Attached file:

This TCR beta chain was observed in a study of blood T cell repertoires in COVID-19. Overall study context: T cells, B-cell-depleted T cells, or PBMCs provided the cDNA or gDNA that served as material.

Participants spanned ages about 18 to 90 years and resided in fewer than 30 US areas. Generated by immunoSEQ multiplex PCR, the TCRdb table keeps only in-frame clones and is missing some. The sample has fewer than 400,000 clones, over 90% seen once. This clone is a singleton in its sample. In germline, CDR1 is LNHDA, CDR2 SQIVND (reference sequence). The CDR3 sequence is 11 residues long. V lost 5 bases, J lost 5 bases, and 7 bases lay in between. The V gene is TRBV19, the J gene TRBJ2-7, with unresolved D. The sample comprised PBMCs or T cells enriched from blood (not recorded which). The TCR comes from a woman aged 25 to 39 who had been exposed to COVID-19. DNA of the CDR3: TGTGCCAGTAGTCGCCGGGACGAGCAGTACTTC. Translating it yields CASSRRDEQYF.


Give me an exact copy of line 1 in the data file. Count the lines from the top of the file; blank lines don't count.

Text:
This TCR beta chain was observed in a study of blood T cell repertoires in COVID-19. Overall study context: T cells, B-cell-depleted T cells, or PBMCs provided the cDNA or gDNA that served as material.